The interactive relevance map visualization application displays brain areas that contribute to the model’s decision.
For the task to dectect Alzheimer’s disease, high relevance (shown in red) corresponds to disease-specific gray matter volume reduction (atrophy).
Disclaimer: This app is not intended to be used for clinical use and decision making. Although the models achieve a high average accuracy, they are still subject of research. This app is provided for illustration purpose only.
How to use it
You can select different MRI scans in the top left selection box or upload your own scan (see instructions below). The scan is then analyzed by the convolutional neural network to obtain the diagnostic class (Alzheimer’s or normal) and relevance map.
In the main window, the relevance maps are then displayed for each slice. You can navigate through the slices by just clicking on the desired spot to center, scrolling, or by using the sliders below the slices.
The demo includes a sample of 15 subjects per group, which were arbitrarily selected from ADNI2 based on the following criteria:
- Subject ID (RID) ≥ 4000
- Age ≥ 65 years
- Amyloid-beta status positive for Alzheimer’s dementia (AD) and amnestic mild cognitive impairment (MCI), negative for cognitively normal controls (CN); based on the AV45-PET information provided by the Jagust lab (threshold >1.11)
- Magnetic field strength = 3 Tesla
To upload your own scan, please preprocess the T1-weighted MRI scan using the CAT12 toolbox for SPM12. We were using the default options and default MNI brain template provided by CAT12. You will need the warped and modulated gray matter segment, that is written out by default (file with mwp1 prefix). Brain surface estimation and ROI analysis can be disabled to save time. CAT12 processing usually takes between 10 and 20 minutes per scan.
In the app, you will need to enter the person’s age, sex, total intracranial volume (provided in the CAT12 segmentation report PDF), and the MRI field strength to correct for these confounding variables.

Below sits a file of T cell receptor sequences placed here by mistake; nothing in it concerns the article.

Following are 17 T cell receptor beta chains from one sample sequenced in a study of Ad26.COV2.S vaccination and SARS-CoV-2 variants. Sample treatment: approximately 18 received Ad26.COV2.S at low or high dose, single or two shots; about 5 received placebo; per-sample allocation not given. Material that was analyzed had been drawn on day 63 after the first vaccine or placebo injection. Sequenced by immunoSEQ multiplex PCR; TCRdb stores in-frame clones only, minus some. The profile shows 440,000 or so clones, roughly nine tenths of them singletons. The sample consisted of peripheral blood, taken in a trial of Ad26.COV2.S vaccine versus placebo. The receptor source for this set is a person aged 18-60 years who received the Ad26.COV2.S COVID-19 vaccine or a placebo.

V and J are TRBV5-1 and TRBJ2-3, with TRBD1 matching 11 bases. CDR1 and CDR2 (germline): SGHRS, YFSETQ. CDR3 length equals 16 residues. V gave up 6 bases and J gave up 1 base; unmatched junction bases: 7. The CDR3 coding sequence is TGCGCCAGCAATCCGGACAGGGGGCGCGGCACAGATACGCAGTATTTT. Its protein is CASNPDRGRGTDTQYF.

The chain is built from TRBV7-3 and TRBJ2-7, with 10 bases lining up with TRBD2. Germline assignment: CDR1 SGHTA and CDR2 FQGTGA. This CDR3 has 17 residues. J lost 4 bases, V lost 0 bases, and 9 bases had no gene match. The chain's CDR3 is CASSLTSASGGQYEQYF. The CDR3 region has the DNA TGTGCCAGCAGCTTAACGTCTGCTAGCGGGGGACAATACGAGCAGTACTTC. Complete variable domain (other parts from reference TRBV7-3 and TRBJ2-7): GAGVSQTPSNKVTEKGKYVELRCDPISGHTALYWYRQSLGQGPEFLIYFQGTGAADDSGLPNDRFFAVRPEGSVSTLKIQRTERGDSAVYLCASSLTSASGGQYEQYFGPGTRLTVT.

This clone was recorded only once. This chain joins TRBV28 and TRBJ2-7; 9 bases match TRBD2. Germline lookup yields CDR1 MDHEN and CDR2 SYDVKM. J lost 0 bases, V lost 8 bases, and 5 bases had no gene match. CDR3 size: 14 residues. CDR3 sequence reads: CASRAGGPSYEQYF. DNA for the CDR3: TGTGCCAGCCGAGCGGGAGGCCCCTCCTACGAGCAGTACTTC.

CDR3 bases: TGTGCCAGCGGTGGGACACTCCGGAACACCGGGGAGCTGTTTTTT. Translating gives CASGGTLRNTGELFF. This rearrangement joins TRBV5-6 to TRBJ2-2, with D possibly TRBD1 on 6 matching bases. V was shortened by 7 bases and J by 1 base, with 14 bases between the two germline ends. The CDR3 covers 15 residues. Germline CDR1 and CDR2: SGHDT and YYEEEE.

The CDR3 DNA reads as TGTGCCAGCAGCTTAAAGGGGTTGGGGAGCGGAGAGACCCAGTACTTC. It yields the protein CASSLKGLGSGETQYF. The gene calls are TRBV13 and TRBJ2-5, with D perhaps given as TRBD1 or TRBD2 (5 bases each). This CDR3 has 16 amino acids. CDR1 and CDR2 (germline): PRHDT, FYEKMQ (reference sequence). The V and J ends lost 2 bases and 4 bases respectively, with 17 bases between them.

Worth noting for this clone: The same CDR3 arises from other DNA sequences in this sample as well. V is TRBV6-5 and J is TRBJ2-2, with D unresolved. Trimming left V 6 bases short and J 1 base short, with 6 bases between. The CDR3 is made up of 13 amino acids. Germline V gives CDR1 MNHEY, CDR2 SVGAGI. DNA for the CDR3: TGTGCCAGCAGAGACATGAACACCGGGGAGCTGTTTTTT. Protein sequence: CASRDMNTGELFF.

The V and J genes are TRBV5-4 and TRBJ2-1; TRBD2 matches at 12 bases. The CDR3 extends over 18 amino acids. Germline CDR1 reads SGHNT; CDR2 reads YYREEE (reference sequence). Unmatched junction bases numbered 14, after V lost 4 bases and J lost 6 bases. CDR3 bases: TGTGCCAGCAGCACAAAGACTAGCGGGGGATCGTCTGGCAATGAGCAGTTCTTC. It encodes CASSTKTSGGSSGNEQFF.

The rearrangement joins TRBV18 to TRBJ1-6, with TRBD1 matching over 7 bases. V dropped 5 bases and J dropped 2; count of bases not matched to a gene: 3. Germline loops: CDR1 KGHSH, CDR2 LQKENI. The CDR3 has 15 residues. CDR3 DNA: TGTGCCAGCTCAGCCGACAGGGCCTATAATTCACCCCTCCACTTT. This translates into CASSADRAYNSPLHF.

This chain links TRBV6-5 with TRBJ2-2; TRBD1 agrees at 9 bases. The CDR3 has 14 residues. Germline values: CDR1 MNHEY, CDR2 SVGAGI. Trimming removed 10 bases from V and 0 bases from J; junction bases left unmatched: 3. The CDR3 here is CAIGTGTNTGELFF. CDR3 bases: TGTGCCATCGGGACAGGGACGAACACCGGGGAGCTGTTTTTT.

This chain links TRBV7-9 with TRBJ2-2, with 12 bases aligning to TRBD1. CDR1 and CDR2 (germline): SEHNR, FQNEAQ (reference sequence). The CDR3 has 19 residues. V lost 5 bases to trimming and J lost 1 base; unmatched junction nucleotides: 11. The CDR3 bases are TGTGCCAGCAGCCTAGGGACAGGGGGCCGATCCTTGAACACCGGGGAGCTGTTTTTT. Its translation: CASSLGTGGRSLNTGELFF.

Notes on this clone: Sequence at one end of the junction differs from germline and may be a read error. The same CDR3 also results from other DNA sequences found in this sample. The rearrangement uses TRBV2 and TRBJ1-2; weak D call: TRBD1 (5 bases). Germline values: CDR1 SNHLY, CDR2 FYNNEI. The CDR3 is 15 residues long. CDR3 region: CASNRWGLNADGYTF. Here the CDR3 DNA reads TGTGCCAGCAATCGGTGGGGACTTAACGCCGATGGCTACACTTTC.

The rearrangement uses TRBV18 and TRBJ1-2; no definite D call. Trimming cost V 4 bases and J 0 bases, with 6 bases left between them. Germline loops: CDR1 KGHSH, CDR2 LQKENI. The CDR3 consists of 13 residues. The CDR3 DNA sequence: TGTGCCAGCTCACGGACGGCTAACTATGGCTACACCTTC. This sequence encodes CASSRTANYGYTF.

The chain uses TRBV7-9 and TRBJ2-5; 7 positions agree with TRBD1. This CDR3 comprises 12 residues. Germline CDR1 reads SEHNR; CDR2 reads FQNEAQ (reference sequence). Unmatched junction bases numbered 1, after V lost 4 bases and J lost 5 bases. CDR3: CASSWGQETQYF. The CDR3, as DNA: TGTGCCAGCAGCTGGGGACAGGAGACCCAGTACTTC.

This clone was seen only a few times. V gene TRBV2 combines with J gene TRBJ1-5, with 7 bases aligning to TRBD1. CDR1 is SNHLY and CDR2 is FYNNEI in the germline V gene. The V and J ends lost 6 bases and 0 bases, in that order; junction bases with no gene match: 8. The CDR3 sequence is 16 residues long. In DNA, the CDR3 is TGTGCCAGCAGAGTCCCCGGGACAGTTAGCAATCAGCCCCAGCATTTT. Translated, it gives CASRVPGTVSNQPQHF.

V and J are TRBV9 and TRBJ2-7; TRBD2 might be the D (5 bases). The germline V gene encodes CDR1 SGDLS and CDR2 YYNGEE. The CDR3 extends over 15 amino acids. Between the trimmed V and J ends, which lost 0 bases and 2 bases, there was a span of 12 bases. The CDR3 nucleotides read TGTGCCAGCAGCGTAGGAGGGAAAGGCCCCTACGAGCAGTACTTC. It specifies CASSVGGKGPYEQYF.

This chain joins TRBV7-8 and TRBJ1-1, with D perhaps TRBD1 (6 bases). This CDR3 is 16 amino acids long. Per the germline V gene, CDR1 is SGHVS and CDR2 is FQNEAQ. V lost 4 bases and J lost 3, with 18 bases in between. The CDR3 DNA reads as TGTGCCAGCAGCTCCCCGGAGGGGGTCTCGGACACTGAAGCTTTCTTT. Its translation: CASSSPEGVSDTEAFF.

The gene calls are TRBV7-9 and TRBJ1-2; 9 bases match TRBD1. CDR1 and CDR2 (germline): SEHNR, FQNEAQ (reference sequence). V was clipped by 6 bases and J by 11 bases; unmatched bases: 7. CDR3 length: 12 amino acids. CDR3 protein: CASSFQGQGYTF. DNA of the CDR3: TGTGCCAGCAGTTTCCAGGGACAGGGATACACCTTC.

Data privacy statement: Uploaded data will not be stored permanently. They are deleted when the session/bowser tab is closed.
You can adjust various thresholds, for instance for the relevance level or cluster size. Here, the cluster size refers to the number of adjacent voxels above the threshold forming a contiguous area.
If you lower these values, less relevant image areas or smaller clusters will be displayed, making the relevance map appear noisier.
You can increase the transparency to better see the underlying atrophy patterns.
In the left bottom corner, the anatomical brain region label is displayed for the cluster at the current cross-hair position.
You can also toggle a visual outline of this brain region using the ‘show regions’ button.
In the left sidebar, you can also switch between different convolutional neural network (CNN) models that were obtained from the whole ADNI-GO/2 training sample or via tenfold cross-validation. We preselected the model trained on the whole ADNI-GO/2 dataset.
The accuracy as well as the contributing brain regions vary between the models, as the training subsamples were slightly different and the CNN training contains strong random variation (e.g. due to the dropout layers).
Numbers below were obtained for the independent DELCODE validation sample:
for MCI vs. CN
for AD vs. CN
MCI vs. CN
AD vs. CN
Note that the provided model performance is for the independent DELCODE validation sample. The first model was obtained from training on the full ADNI-GO/2 dataset. The cv* models were obtained from cross-validation, i.e. using different 90% partitions of the training data to evaluate the variability.